“This would translate into more than 49,000 extinctions in the regions we studied over the next 80 years, which seems unlikely, bar a cataclysmic event such as an asteroid strike!” they argue.
Prof Le Roux says regional datasets provide valuable data to make general inferences around plant extinctions and the drivers underlying these extinctions. There are, however, still many regions in the world without a Red List of Plants, or with outdated lists, such as Madagascar and Hawaii. These ‘hottest’ of hotspots were therefore not included in their analysis.
“A lack of up-to-date lists prevents us from gaining a more complete and precise picture of what we are losing, and at exactly what rate,” Dr Hirsch adds.
They believe the only way to better understand the magnitude of the extinction crisis faced by plants, and biodiversity in general, is to urgently initiate regional or at least country-level biodiversity assessments.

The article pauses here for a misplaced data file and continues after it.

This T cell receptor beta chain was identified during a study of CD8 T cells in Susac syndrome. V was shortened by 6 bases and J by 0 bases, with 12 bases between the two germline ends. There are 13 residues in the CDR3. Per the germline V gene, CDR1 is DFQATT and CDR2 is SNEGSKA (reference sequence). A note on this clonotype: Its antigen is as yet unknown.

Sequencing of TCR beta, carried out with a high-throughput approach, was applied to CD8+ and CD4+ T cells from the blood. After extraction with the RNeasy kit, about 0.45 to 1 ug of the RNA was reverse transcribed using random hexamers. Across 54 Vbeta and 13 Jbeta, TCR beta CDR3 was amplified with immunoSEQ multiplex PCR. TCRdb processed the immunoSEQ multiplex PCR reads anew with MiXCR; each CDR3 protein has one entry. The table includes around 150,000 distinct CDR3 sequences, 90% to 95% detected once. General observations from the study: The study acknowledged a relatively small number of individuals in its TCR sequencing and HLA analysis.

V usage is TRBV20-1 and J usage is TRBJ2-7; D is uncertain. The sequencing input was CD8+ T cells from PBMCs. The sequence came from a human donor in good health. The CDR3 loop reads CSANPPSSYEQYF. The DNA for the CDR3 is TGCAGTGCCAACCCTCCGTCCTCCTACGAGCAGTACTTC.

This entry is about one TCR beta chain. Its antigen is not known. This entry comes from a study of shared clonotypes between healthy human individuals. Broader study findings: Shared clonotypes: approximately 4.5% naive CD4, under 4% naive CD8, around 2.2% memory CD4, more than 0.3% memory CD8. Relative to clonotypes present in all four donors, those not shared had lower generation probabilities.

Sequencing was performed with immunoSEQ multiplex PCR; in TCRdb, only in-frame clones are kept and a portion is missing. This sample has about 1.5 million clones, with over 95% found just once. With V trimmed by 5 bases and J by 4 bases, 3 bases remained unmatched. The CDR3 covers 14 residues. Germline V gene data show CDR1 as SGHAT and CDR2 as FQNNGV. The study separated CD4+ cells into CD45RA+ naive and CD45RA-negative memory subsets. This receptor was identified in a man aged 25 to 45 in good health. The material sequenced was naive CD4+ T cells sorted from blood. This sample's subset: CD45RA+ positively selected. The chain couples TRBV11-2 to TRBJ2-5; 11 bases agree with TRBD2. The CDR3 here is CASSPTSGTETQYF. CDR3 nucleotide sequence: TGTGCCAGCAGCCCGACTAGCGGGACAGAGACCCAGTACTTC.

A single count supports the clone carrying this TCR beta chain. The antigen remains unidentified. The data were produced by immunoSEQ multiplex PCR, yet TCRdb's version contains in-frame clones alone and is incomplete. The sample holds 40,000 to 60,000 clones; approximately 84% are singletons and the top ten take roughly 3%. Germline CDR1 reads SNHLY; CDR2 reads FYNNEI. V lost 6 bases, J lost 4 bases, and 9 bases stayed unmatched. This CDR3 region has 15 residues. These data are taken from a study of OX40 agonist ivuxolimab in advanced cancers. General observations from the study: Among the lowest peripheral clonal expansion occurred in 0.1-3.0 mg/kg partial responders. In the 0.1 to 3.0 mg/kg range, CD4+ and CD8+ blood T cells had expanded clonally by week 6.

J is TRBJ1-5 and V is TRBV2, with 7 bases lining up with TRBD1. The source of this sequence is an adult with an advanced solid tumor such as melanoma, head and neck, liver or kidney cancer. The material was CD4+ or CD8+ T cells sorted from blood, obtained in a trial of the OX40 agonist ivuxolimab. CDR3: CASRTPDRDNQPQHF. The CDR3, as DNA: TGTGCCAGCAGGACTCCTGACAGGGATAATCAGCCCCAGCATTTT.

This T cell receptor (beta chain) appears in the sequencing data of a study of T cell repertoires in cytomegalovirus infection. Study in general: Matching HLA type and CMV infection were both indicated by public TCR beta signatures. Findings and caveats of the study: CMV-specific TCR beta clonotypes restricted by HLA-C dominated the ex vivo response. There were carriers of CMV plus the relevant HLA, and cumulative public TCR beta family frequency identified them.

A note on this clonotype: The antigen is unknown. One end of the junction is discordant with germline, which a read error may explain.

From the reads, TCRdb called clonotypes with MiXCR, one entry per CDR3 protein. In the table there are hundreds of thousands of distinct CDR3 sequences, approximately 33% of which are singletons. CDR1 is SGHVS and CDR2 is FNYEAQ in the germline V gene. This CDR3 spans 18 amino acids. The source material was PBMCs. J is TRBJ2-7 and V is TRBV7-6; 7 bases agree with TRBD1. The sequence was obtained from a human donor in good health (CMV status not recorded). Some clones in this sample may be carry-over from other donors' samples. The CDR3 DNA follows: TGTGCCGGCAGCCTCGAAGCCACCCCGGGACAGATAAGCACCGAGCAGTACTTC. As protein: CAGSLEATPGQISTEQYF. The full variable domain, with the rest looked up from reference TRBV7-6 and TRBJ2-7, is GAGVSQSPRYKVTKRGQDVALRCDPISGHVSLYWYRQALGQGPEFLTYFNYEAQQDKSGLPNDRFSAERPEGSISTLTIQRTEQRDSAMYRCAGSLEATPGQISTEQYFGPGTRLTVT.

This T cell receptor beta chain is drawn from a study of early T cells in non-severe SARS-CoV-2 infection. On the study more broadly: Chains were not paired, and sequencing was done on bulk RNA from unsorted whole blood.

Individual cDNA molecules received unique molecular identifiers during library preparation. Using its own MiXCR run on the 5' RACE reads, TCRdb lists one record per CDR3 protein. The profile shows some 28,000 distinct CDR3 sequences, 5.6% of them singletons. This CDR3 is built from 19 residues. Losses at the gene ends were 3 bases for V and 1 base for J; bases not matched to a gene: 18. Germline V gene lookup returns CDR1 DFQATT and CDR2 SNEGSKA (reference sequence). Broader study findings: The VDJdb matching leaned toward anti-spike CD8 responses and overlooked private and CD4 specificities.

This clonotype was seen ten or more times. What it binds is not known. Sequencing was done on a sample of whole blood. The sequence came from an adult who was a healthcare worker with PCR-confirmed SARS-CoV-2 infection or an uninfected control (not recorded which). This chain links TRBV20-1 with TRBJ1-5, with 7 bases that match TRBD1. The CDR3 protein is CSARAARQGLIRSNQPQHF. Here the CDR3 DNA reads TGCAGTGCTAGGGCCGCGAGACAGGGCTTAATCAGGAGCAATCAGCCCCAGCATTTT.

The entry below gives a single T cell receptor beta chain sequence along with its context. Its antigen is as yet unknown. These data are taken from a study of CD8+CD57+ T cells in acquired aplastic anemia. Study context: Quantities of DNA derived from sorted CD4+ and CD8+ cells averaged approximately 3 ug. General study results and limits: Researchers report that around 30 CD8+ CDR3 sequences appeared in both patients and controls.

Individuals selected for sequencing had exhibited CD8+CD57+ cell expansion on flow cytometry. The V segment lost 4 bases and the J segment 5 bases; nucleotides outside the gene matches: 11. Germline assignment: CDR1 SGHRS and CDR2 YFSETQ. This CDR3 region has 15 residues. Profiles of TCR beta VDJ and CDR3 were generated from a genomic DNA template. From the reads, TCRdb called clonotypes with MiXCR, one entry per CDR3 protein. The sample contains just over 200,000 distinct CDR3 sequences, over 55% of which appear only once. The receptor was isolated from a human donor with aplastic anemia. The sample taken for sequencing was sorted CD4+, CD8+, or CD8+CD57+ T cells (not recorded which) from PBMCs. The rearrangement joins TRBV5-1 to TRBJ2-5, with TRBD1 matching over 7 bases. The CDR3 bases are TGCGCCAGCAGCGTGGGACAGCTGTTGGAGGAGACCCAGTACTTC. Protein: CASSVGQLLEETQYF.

“While our study suggests that modern plant extinctions are relatively low, it is important to keep in mind that plants are exceptionally good at ‘hanging in there’. Some of them are among the longest living organisms on earth today and many can persist in low densities, even under prolonged periods of unfavourable environmental conditions. A recent report, for example, indicated that 431 plant species, previously thought to be extinct, have been rediscovered,” Le Roux explains. This means that many plant species may technically not be extinct, even though they only have one or a few living individuals remaining in the wild.
Claiming extinction rates for plant species therefore remains a particularly challenging exercise.